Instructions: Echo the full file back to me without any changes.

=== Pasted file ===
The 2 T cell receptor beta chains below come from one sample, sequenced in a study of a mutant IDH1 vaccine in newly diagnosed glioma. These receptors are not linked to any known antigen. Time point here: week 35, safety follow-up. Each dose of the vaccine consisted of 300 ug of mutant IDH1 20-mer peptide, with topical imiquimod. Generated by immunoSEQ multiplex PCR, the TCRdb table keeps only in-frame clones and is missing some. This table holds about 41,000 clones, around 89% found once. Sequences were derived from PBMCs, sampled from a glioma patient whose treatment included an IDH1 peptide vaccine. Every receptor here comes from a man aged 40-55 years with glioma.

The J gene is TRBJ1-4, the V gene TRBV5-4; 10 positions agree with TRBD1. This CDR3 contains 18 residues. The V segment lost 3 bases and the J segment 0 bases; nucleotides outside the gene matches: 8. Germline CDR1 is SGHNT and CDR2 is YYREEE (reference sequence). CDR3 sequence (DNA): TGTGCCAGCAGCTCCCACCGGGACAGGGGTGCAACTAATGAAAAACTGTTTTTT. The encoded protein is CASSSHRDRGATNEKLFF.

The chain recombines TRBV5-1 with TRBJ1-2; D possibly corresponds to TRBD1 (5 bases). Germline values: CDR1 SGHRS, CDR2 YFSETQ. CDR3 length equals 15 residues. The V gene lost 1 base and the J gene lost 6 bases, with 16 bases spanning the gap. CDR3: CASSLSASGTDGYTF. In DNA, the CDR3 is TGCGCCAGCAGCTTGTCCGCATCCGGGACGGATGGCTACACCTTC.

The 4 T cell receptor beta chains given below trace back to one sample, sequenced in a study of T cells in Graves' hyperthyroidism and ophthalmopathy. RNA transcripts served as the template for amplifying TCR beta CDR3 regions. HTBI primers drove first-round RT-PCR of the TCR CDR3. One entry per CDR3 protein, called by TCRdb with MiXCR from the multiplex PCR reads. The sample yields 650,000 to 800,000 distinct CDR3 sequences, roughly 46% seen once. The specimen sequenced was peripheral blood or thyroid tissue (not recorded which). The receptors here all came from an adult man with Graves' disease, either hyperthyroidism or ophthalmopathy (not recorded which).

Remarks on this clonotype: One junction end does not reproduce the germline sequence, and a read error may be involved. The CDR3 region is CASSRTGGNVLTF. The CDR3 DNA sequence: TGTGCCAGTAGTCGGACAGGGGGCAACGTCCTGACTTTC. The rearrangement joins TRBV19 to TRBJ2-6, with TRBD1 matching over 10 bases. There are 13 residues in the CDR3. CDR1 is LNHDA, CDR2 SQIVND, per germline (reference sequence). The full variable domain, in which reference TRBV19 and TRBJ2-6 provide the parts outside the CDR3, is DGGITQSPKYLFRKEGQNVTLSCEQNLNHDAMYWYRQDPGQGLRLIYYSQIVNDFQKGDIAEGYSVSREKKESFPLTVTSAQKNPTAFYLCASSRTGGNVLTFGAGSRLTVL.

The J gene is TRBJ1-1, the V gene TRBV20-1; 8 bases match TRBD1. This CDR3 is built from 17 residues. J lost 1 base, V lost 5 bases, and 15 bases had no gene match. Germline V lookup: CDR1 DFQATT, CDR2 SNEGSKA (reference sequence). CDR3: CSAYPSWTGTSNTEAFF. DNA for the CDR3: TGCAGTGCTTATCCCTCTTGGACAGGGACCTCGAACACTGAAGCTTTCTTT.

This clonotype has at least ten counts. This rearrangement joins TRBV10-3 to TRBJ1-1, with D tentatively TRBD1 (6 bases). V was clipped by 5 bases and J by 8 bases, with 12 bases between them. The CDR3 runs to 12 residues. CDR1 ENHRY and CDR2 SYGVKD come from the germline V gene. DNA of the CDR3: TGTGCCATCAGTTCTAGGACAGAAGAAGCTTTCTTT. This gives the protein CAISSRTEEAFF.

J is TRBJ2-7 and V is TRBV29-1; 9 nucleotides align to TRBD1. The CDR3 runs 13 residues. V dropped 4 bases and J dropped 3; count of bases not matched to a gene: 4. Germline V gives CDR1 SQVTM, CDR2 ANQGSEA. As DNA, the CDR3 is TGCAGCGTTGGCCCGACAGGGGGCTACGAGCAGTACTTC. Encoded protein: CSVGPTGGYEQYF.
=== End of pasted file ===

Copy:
The 2 T cell receptor beta chains below come from one sample, sequenced in a study of a mutant IDH1 vaccine in newly diagnosed glioma. These receptors are not linked to any known antigen. Time point here: week 35, safety follow-up. Each dose of the vaccine consisted of 300 ug of mutant IDH1 20-mer peptide, with topical imiquimod. Generated by immunoSEQ multiplex PCR, the TCRdb table keeps only in-frame clones and is missing some. This table holds about 41,000 clones, around 89% found once. Sequences were derived from PBMCs, sampled from a glioma patient whose treatment included an IDH1 peptide vaccine. Every receptor here comes from a man aged 40-55 years with glioma.

The J gene is TRBJ1-4, the V gene TRBV5-4; 10 positions agree with TRBD1. This CDR3 contains 18 residues. The V segment lost 3 bases and the J segment 0 bases; nucleotides outside the gene matches: 8. Germline CDR1 is SGHNT and CDR2 is YYREEE (reference sequence). CDR3 sequence (DNA): TGTGCCAGCAGCTCCCACCGGGACAGGGGTGCAACTAATGAAAAACTGTTTTTT. The encoded protein is CASSSHRDRGATNEKLFF.

The chain recombines TRBV5-1 with TRBJ1-2; D possibly corresponds to TRBD1 (5 bases). Germline values: CDR1 SGHRS, CDR2 YFSETQ. CDR3 length equals 15 residues. The V gene lost 1 base and the J gene lost 6 bases, with 16 bases spanning the gap. CDR3: CASSLSASGTDGYTF. In DNA, the CDR3 is TGCGCCAGCAGCTTGTCCGCATCCGGGACGGATGGCTACACCTTC.

The 4 T cell receptor beta chains given below trace back to one sample, sequenced in a study of T cells in Graves' hyperthyroidism and ophthalmopathy. RNA transcripts served as the template for amplifying TCR beta CDR3 regions. HTBI primers drove first-round RT-PCR of the TCR CDR3. One entry per CDR3 protein, called by TCRdb with MiXCR from the multiplex PCR reads. The sample yields 650,000 to 800,000 distinct CDR3 sequences, roughly 46% seen once. The specimen sequenced was peripheral blood or thyroid tissue (not recorded which). The receptors here all came from an adult man with Graves' disease, either hyperthyroidism or ophthalmopathy (not recorded which).

Remarks on this clonotype: One junction end does not reproduce the germline sequence, and a read error may be involved. The CDR3 region is CASSRTGGNVLTF. The CDR3 DNA sequence: TGTGCCAGTAGTCGGACAGGGGGCAACGTCCTGACTTTC. The rearrangement joins TRBV19 to TRBJ2-6, with TRBD1 matching over 10 bases. There are 13 residues in the CDR3. CDR1 is LNHDA, CDR2 SQIVND, per germline (reference sequence). The full variable domain, in which reference TRBV19 and TRBJ2-6 provide the parts outside the CDR3, is DGGITQSPKYLFRKEGQNVTLSCEQNLNHDAMYWYRQDPGQGLRLIYYSQIVNDFQKGDIAEGYSVSREKKESFPLTVTSAQKNPTAFYLCASSRTGGNVLTFGAGSRLTVL.

The J gene is TRBJ1-1, the V gene TRBV20-1; 8 bases match TRBD1. This CDR3 is built from 17 residues. J lost 1 base, V lost 5 bases, and 15 bases had no gene match. Germline V lookup: CDR1 DFQATT, CDR2 SNEGSKA (reference sequence). CDR3: CSAYPSWTGTSNTEAFF. DNA for the CDR3: TGCAGTGCTTATCCCTCTTGGACAGGGACCTCGAACACTGAAGCTTTCTTT.

This clonotype has at least ten counts. This rearrangement joins TRBV10-3 to TRBJ1-1, with D tentatively TRBD1 (6 bases). V was clipped by 5 bases and J by 8 bases, with 12 bases between them. The CDR3 runs to 12 residues. CDR1 ENHRY and CDR2 SYGVKD come from the germline V gene. DNA of the CDR3: TGTGCCATCAGTTCTAGGACAGAAGAAGCTTTCTTT. This gives the protein CAISSRTEEAFF.

J is TRBJ2-7 and V is TRBV29-1; 9 nucleotides align to TRBD1. The CDR3 runs 13 residues. V dropped 4 bases and J dropped 3; count of bases not matched to a gene: 4. Germline V gives CDR1 SQVTM, CDR2 ANQGSEA. As DNA, the CDR3 is TGCAGCGTTGGCCCGACAGGGGGCTACGAGCAGTACTTC. Encoded protein: CSVGPTGGYEQYF.